Also my opinion: Apple were huge innovators with iPhone. They made a platform that fed an ecosystem of growth. It's silly to say they copied when there was so much more depth to what they created compared to Microsoft.

    Just some food for thought.

    I hope you take this comment the right way (this time).

    40 pointsBadges:
  • Matt Heusser
    Thanks Jake. I can respect your position -- even if i have a disagreement in some nuances -- and I'm glad to hear from you.
    4,955 pointsBadges:
  • Welcome

    Everybody knows Microsoft products, almost all the world is using them, for good and for worse, there are a lot of unbelievable bugs
    in the daily working with the OS ... many of them probably because even not Microsoft has an answer for them ...

    Many people continue to say that other OS-s and other products
    are much better in many aspects, I cannot witness because I am not experiences with them, except for a single one, namely
    the old good Digital VMS OS, by far much better than any Microsoft version ... however, abandoned by almost the whole world without any serious reason ...

    But, regardless of any technical aspects, it is weird to call one single person "a failure", in a company with thousands and thousands of employees across the world ...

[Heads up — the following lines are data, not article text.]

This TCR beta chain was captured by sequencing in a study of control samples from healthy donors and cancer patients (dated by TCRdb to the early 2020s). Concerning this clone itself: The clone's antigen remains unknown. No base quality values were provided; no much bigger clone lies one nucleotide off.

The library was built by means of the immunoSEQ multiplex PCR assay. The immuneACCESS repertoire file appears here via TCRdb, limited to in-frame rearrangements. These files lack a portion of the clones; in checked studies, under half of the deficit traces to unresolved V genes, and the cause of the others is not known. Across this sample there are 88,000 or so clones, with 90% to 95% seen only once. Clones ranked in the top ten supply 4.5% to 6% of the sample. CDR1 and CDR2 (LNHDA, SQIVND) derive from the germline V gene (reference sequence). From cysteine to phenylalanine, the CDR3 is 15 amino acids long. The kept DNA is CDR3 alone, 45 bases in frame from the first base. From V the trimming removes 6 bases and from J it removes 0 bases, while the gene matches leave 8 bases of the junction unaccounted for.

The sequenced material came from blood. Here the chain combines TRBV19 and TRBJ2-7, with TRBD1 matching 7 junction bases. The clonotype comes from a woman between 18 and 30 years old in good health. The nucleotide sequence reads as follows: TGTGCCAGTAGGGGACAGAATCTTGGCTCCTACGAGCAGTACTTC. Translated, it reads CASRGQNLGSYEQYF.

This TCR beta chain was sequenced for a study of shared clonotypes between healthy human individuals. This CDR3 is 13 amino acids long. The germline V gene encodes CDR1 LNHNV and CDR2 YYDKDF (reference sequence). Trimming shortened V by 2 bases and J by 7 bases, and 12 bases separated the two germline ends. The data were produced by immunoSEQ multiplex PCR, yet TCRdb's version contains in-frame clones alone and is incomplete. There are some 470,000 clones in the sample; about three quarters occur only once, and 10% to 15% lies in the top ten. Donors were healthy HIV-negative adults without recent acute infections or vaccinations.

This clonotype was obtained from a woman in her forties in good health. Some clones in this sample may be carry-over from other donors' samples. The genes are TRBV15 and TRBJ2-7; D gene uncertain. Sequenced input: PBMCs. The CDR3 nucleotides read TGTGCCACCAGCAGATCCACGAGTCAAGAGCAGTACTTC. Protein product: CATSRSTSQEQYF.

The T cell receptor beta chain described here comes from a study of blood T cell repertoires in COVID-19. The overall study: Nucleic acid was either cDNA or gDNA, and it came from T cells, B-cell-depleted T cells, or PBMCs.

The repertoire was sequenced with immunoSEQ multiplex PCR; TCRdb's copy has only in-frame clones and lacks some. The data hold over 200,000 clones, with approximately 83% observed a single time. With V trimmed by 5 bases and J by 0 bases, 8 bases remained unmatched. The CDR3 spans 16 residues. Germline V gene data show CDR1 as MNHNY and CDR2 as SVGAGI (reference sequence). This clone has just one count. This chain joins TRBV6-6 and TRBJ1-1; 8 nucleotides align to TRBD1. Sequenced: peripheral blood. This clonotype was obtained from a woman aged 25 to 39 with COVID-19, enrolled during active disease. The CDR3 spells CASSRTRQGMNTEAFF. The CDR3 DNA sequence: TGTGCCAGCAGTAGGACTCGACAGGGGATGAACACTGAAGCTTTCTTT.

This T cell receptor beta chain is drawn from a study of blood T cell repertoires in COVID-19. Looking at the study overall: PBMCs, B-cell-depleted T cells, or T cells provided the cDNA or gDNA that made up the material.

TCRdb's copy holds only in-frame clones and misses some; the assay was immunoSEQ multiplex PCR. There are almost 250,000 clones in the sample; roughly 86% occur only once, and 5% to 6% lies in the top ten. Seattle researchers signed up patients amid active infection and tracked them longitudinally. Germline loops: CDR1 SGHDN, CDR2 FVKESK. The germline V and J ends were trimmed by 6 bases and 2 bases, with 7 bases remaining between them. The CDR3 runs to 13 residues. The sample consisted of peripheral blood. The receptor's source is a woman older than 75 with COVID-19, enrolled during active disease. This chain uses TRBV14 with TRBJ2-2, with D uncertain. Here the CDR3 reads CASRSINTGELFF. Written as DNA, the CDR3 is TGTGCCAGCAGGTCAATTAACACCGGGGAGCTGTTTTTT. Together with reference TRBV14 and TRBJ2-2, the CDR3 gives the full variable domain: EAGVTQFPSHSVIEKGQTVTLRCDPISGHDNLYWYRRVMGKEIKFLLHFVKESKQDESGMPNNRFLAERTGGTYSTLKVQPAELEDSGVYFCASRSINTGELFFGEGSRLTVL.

regardless of who is that person.

    If Microsoft was/is a dictatorship ruled by one single person,
    then yes ... maybe that person is the one to blame for everything ...

    But, if it is not, and I dare suppose that it probably is not,
    then any objections against *ANY* leader, let him be Steve Balmer
    or anybody else, could have been raised by the so many people
    working in that company, and also by others from outside of it ...
    so why were they "so silent" up to now ?!?

    No single person in this world may ever be considered
    "equal to ANY kind of "God"", so that to make him/her the only responsible for any kind of failure ... be it a company, a state,
    a government or any other kind of "human enterprise".

    No single person should *ever* be allowed to cumulate such power as to make him the *only* one to blame !!!

    The future of *everything* in this world should rely on collaboration
    and not on blaming "a single guilty" for everything ...
    Unfortunatly this DOES NOT happen, every organism is "de facto"
    an autocracy, and this is how our world looks ...


    10 pointsBadges:
  • Genderhayes
    I am thinking mobile with Nokia producing the OS I will be looking at the prices and features
    10,730 pointsBadges: